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Verbal Ability As a Predictor of Sleep and Gastrointestinal Comorbidities in Children with Autism Spectrum Disorder

Friday, 3 May 2013: 14:00-18:00
Banquet Hall (Kursaal Centre)
R. S. Mankoo1, K. Hughes2, T. N. Takahashi3, B. J. Ferguson4 and K. Sohl5, (1)School of Medicine, University of Missouri, Columbia, MO, (2)University of Missouri Thompson Center for Autism and Neurodevelopmental Disorders, Columbia, MO, (3)University of Missouri Thompson Center for Autism & Neurodevelopmental Disorders, Columbia, MO, (4)University of Missouri-Columbia, Columbia, MO, (5)University of Missouri, Columbia, MO
Background:  Autism Spectrum Disorder (ASD) is a complex neurodevelopmental disorder with known medical comorbidities.  Associations between ASD, gastrointestinal dysfunction, sleep difficulties, and verbal communication ability have been suggested in previous studies.  It is hypothesized that the ability of ASD patients to communicate verbally influences the ability of parents and physicians to recognize the presence of comorbid conditions.

Objectives:  This study seeks to identify the prevalence of gastrointestinal dysfunction and concurrent sleep difficulties in ASD patients, and subsequently determine if the ability to communicate verbally alters the prevalence of these comorbidities.

Methods:  The Thompson Center for Autism and Neurodevelopmental Disorders’ patient database provided a study population of 338 eligible patients (Autism= 197; Aspergers= 34; PDD-NOS= 107).  Parent-reported questionnaires from individual ASD patients were assessed for:  gastrointestinal dysfunction (constipation, loose stools, other generalized GI complaint), sleep dysfunction (trouble falling asleep, trouble sleeping in one’s own bed, achieving inadequate hours of sleep, nighttime awakening), and verbal communication status (ADOS module 1= nonverbal, ADOS modules 2-4= verbal).  Data was analyzed using Microsoft Excel and SPSS statistics software.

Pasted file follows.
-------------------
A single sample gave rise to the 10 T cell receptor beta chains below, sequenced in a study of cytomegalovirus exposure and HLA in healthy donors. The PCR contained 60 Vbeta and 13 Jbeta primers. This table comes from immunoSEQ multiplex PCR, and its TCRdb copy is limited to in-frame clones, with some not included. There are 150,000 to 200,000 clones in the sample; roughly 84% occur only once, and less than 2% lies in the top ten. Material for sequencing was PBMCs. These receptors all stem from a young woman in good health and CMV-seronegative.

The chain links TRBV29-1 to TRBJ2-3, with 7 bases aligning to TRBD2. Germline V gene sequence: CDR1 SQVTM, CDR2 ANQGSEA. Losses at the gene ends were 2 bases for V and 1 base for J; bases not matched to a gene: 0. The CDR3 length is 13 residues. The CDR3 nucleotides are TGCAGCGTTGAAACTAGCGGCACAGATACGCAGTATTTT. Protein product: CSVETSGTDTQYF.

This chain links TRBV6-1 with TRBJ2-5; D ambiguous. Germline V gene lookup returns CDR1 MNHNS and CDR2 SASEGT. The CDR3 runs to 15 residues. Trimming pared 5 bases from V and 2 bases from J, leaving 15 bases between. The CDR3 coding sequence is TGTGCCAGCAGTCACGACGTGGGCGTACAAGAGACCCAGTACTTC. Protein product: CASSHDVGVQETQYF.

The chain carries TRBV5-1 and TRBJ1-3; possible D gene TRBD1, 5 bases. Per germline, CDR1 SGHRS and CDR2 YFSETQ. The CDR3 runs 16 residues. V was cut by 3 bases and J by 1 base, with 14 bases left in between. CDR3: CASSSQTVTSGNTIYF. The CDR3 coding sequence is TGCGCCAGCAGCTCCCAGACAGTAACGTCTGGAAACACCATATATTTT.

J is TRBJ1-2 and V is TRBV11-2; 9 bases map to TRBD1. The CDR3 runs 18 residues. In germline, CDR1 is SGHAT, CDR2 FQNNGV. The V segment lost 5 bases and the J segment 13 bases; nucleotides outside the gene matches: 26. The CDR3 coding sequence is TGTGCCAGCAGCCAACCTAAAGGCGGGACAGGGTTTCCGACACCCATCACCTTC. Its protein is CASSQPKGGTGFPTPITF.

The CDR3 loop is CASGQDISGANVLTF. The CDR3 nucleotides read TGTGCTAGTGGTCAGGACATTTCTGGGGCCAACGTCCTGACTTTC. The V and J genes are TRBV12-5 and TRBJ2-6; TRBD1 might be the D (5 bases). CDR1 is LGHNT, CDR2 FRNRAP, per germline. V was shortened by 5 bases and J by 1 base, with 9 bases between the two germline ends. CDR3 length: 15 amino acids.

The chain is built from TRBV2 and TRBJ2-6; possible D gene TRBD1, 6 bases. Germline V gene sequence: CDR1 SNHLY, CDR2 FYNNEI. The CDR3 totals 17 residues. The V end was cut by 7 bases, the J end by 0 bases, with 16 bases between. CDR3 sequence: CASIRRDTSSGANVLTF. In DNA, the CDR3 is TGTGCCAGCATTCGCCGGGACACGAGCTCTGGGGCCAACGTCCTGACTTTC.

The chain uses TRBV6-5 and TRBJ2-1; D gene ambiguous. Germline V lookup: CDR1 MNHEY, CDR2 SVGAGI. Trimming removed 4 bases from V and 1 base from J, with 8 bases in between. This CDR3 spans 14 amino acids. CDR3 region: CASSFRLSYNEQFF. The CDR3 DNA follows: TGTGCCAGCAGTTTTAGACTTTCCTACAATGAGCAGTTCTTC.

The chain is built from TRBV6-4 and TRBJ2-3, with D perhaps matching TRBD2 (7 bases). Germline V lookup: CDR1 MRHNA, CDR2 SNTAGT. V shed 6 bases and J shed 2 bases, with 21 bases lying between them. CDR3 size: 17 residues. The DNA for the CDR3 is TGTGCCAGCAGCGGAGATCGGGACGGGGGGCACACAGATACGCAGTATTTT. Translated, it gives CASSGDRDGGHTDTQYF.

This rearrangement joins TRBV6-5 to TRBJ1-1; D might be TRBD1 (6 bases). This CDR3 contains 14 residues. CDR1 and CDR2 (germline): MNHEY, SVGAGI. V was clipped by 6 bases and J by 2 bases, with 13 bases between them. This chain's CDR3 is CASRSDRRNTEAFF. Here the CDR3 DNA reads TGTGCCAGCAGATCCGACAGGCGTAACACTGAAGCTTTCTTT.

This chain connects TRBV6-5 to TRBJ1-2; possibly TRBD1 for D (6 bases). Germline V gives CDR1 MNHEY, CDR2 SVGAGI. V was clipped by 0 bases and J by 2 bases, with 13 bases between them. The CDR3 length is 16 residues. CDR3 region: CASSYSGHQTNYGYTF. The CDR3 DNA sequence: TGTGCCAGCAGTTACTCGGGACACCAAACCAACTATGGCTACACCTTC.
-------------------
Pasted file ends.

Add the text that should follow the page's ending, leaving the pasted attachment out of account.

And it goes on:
Results:  Of the 338 study patients, 138 (40.8%) reported gastrointestinal dysfunction, and 139 (41.1%) reported problems with sleep.  This study identified an increased prevalence of sleep dysfunction in patients with concomitant gastrointestinal difficulties (42.0%) compared to patients without reported gastrointestinal problems (40.5%).  There was an increased prevalence of gastrointestinal dysfunction in patients with adequate verbal communication skills (73.2%) compared to patients who were classified as non-verbal (26.8%).  In addition, there was an increased prevalence of sleep dysfunction in verbal patients (62.6%) versus non-verbal patients (37.4%).

Conclusions:  This study concludes that the prevalence of sleep difficulties in ASD patients is enhanced by concurrent gastrointestinal dysfunction, while verbal communication status serves as a positive predictor of these ASD comorbidities.  These findings suggest that the diagnosis of gastrointestinal or sleep dysfunction may be overlooked in many nonverbal ASD patients, indicating the need for modification of screening procedures for ASD comorbidities currently used in clinic.  Future analyses of larger patient populations such as that provided by the Autism Treatment Network database, or physician-completed patient data forms rather than parent-reported questionnaires would serve as a strong comparative tool to the findings of this study.

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